Hi, I am using the UGA-2K-A w/ Dell Laptop Latitude E4310 and Windows 7 32-bit. This laptop has a intel graphics hd adapter. I am using a dual monitor setup where I have one monitor connected to the built-in vga port and the other monitor connected to the UGA-2K-A. Both monitors are identical Dell U2410’s. I am seeing the screen on both monitors however I am not sure if it is the right way
My first problem is that the intel graphics display manager fails to detect the 2nd monitor. Is this normal?
I am using extended desktop mode in Windows display properties however the resolution is per screen. It is not for the entire desktop even though I am in extend desktop mode. Is this normal?
I would like to have a resolution of 2048 x 768 however I cannot see that in the individual display properties of the monitor. The max I see is 1920 x 1200? How can I get this resolution and will it apply to the entire desktop as opposed to each individual display/monitor.
Is there a way to renumber the monitors?
When I open/close my laptop lid with both monitors connected after the lid closes my display reverts to single monitor which is the one connected directly to my laptop’s vga port. Is there any way to set it such that if it detects 2 monitors it automatically works in extended desktop mode.
I see the icon for the Display link Manager in the taskbar but clicking on the Display link manager or the advanced properties just brings up Windows Display properties. Is this normal.
Is there a way to make the taskbar stretch via the display link manager and if so how can I get to it
The Dell E4310 has one regular USB 2.0 port and the other is a eSATA port that can also be used as a USB port. When I connect to the eSATA port the UGA-2K-A does not work however when I connect it to the regular USB 2.0 port it works. The problem I have is the cables I have are only just long enough and it would be much better to connect the UGA to the eSATA port if possible. Is this possible?
Thanks for posting! Wow … that’s a lot of questions. Before tackling each one, the meta-answer is that USB graphics device are nice in that they act like their own independent graphics controller - so you aren’t fixed with one large desktop, rather you can rearrange everything. That can and must be done from Windows’ built-in display control panel (on Windows 7 go to the “Screen Resolution” control panel)
Thx for the response. I have browsed through those links and others and it doesn’t seem to answer all the questions I had absolutely hence I am still unsure. Would really appreciate it if you could help. I have a dual monitor setup already on one of my other desktop machines running XP however I was using an application that came with the graphics card that allowed me to use the monitors in horizontal stretch mode which means that it is one large desktop. It seems like this is not possible using the usb graphics card but more so because this may be a windows 7 limitation by itself. If so than there are 3d party applications that can provide the behaviour I am looking for so would you recommend that I use those apps? The thing that confused me was that the info on the usb card says that it can support resolutions of 2048 x 768 etc so I automatically assumed that this would provide it across both screens since I think using that resolution on one monitor would not be optimal.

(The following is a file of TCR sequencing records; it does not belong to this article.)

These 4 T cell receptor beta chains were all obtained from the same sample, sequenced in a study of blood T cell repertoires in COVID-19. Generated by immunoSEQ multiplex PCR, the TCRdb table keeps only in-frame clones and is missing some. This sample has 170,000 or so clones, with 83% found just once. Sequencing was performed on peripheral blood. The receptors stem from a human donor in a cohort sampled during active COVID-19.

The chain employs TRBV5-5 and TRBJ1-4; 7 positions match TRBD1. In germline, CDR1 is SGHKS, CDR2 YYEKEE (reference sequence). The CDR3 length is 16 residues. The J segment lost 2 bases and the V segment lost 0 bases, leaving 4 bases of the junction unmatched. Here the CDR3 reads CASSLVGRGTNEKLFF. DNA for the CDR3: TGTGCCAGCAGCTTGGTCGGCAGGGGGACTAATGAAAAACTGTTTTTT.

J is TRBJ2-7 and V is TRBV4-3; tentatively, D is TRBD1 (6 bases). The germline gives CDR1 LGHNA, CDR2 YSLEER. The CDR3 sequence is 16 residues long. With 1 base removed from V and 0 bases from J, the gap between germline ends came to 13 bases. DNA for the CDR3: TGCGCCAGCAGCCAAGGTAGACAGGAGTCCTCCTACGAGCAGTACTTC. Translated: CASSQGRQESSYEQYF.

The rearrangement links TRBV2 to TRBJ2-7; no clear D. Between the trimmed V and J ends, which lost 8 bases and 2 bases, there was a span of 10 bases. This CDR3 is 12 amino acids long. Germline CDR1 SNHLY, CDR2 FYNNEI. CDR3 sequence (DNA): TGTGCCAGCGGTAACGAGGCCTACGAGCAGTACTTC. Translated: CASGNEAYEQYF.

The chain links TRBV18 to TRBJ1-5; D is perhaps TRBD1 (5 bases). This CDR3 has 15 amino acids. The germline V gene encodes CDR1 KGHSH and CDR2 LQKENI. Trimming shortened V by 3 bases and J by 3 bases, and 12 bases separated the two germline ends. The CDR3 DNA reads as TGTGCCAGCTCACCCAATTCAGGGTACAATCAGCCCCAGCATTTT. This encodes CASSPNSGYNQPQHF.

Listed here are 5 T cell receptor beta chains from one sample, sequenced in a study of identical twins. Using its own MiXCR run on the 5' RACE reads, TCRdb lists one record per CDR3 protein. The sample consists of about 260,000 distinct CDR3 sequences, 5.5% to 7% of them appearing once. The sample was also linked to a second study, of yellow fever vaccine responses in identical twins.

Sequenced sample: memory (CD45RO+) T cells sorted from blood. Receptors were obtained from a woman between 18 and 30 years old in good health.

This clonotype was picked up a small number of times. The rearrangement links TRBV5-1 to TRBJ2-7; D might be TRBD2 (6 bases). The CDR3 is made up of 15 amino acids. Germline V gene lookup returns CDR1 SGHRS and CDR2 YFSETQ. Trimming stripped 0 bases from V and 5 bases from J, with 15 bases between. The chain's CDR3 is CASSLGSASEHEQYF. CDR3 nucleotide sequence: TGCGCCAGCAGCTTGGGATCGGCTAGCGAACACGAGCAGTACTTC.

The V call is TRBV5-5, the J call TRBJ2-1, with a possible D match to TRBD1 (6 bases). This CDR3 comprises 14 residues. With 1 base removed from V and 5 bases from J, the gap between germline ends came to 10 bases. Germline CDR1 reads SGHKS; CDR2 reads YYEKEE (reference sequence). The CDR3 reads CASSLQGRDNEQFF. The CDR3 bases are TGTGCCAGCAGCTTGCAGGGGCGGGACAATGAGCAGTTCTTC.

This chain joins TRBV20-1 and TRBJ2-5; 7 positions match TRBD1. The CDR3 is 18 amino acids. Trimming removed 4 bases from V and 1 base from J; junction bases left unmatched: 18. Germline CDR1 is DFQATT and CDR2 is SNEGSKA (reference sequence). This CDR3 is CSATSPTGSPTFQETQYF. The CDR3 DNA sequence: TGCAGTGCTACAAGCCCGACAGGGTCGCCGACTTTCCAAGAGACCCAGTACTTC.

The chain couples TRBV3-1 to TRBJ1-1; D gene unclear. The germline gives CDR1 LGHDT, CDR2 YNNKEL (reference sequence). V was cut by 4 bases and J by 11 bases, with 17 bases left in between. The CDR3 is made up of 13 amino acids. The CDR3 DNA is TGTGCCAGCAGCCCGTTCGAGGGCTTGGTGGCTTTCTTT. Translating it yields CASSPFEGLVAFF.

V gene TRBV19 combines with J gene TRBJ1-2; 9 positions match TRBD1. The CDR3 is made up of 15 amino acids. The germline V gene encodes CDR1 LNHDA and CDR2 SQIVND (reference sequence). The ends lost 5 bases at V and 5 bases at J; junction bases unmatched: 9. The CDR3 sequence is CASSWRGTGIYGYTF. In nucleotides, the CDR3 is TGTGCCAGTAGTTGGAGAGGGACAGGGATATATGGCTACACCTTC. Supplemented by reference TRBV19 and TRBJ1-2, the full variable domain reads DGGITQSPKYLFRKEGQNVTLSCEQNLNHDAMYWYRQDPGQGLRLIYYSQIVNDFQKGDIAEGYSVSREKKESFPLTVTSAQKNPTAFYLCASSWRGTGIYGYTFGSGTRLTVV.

Can you please help with the questions I asked before and if that is a lot than please do help with # 5 regarding the opening/closing of the lid and # 8 regarding usb & eSATA specifically. Thx
Thanks. Windows 7’s multi-monitor functionality is a superset of XP’s. A quick thing is to play with the “Windows-P” key combination on Windows 7. It pops up a graphical menu with the 4 basic configuration choices, including “extend” which is what you’re describing on XP.
Everything you’re seeing is normal, as designed in Windows 7.
On #5, yes - both monitors can work. Just try hitting Windows-P again and extend again once you’ve closed the lid. Windows 7 treats each different configuration of monitors separately (meaning, when the laptop screen goes away, it switches to a default configuration for the two remaining monitors). But then once you change the setting, it will remember it.
On #8 - we don’t recommend using eSATA ports for USB connections, because of the potential for the problems you describe. The USB-IF (the USB standards’ body) has not formally approved it. A good alternative is a USB extension cable. We sell a very long one (10 meter) http://plugable.com/products/usb2-10m/ but in your case an even less expensive short extension is all your need.